How to protect your diesel in cold weather
by Brandpoint (ARA) Sponsored Content
Jan 15, 2014 | 80704 views | 0 0 comments | 274 274 recommendations | email to a friend | print


(BPT) - As more manufacturers produce diesel vehicles for consumers, owners need to be aware of the issues that may occur during the cold winter months and learn how they can protect their vehicle.

Gelling

Cold weather can cause starting problems in diesel vehicles because the fuel tends to gel. Most consumers cannot control what kind of fuel they get at the pump. The recommended grade of diesel fuel for passenger vehicles is No. 2 which has some naturally occurring wax that crystallizes when the temperatures drop. The adverse effect is that the fuel does not flow as it should which can lead to filter plugging and cause hard starting. In states that have annual freezing temperatures during the winter, diesel fuel is 'winterized' with No. 1 diesel at the distributor before it goes into the pumps.

Anti-gelling additives

One way to combat gelling is to use an anti-gelling additive like Royal Purple's Max-Tane . Recommended for light, medium and heavy duty diesel engines, using the additive can improve engine start up in cold weather, improve cold flow by preventing gelling and will clean deposits from fuel injectors, combustion chambers, intake valves deposits and piston crowns.

Basic maintenance

It's easy to forget that basic maintenance can prevent expensive repairs. Change your fuel filter. Using a dirty fuel filter can cause wax crystals to collect, cutting off the fuel.

Change your motor oil and your oil filter. Depending on the climate where you live, consider changing the viscosity of your oil to help flow during the cold winter months. The 'w' in the motor oil viscosity indicates the flow during winter months. Engine damage can occur if the motor oil is too thick due to the cold and the flow is restricted to the engine. While modern multi-viscosity motor oils are designed to work over a broad range of operating temperatures, you should check your owner's manual for the recommended viscosity for winter temperatures.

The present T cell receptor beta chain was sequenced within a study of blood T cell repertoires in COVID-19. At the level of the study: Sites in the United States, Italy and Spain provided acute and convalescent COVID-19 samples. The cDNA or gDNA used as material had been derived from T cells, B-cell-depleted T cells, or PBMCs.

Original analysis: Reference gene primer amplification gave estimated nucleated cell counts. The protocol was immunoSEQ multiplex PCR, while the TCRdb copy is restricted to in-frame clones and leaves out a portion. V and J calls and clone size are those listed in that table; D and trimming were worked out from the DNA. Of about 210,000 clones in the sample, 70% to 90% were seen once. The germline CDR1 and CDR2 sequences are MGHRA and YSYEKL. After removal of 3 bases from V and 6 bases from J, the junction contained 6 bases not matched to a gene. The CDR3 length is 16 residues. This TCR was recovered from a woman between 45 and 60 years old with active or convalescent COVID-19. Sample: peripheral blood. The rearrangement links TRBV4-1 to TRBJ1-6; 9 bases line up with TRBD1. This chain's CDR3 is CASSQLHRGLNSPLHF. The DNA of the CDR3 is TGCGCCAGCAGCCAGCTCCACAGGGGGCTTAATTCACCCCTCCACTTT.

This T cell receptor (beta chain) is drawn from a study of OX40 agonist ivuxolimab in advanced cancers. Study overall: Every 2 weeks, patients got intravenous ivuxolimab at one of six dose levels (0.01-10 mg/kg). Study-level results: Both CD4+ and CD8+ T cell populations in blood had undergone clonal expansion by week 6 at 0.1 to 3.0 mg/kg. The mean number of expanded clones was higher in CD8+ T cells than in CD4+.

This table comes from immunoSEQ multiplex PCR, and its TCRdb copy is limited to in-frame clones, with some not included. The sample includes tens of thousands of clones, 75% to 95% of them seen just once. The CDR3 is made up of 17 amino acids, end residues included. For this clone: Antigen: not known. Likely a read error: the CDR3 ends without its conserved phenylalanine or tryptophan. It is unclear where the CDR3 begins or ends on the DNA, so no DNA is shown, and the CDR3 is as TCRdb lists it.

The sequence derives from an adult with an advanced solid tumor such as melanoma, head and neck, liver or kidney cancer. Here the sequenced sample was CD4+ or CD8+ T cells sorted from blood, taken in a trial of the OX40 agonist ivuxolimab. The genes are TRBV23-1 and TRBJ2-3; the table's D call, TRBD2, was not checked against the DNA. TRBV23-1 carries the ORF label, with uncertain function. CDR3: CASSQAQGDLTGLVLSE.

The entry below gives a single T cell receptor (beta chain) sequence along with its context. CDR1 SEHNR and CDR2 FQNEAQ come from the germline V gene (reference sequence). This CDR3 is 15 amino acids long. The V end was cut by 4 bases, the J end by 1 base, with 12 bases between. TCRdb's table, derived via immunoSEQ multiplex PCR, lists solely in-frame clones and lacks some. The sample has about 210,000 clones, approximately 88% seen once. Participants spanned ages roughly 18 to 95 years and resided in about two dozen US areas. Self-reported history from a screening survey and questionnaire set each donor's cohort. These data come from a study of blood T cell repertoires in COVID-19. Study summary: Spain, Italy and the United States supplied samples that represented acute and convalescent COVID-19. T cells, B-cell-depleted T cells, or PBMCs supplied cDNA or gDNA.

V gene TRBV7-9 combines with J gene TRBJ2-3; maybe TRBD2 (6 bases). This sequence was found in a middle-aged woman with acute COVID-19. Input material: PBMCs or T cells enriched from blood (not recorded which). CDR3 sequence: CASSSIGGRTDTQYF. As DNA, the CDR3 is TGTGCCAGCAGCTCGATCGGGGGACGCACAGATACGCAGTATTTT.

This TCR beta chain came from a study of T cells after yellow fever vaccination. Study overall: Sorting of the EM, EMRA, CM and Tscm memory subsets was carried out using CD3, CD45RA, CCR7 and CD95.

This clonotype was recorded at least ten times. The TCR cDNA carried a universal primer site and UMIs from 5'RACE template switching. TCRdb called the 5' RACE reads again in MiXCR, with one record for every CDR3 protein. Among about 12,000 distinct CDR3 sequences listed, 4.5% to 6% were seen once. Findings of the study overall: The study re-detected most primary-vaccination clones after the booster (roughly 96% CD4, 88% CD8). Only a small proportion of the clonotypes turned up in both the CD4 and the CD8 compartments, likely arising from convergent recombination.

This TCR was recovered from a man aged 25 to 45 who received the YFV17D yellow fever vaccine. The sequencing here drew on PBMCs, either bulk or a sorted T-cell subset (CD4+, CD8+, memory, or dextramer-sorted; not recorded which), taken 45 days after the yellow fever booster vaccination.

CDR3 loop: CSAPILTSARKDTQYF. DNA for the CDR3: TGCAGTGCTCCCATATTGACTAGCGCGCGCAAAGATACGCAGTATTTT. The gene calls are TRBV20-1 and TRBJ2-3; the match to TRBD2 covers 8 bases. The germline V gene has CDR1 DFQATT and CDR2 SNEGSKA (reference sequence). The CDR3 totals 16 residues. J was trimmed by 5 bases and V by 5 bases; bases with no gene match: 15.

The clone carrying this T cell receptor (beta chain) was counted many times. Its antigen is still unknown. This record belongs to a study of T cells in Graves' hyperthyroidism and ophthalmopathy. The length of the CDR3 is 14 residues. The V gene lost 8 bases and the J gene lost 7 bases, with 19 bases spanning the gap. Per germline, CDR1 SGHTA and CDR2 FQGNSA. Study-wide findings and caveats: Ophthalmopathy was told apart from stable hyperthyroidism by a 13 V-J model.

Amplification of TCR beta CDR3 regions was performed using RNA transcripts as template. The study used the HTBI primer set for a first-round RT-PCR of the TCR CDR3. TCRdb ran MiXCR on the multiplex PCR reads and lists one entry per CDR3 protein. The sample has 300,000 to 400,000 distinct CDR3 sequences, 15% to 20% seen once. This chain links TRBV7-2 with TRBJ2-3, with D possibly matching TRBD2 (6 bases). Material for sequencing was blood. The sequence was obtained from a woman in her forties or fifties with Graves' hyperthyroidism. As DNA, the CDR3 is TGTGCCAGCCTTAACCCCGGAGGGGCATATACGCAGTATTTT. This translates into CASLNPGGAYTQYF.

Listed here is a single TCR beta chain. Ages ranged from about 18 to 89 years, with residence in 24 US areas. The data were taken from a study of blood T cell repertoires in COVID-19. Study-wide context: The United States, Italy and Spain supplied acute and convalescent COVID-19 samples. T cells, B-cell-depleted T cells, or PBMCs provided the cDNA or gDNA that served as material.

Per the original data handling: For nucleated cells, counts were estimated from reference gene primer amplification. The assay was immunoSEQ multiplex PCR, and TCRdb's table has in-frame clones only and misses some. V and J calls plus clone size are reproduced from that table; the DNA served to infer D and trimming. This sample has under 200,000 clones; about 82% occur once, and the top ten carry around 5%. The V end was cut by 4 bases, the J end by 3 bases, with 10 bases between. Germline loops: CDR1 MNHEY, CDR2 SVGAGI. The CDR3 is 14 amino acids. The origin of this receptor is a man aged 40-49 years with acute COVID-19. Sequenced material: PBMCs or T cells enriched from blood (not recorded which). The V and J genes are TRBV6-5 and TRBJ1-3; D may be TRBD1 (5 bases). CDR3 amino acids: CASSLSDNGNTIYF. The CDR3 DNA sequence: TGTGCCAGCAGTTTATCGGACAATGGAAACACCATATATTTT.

Check list

Even if you don't live in a cold climate, if your travels during the next few months take you through winter weather states, check the condition of your tires paying special attention to the tread. You will also want to inspect the condition of your belts and hoses looking for leaks and cracks. Finally,, make sure your windshield wipers are working properly. There is nothing worse than driving in the snow or battling sleet or slush without wipers.

Winter weather shouldn't keep you off the road but making sure your diesel vehicle is in good working condition will help ensure you arrive safely to your destination.
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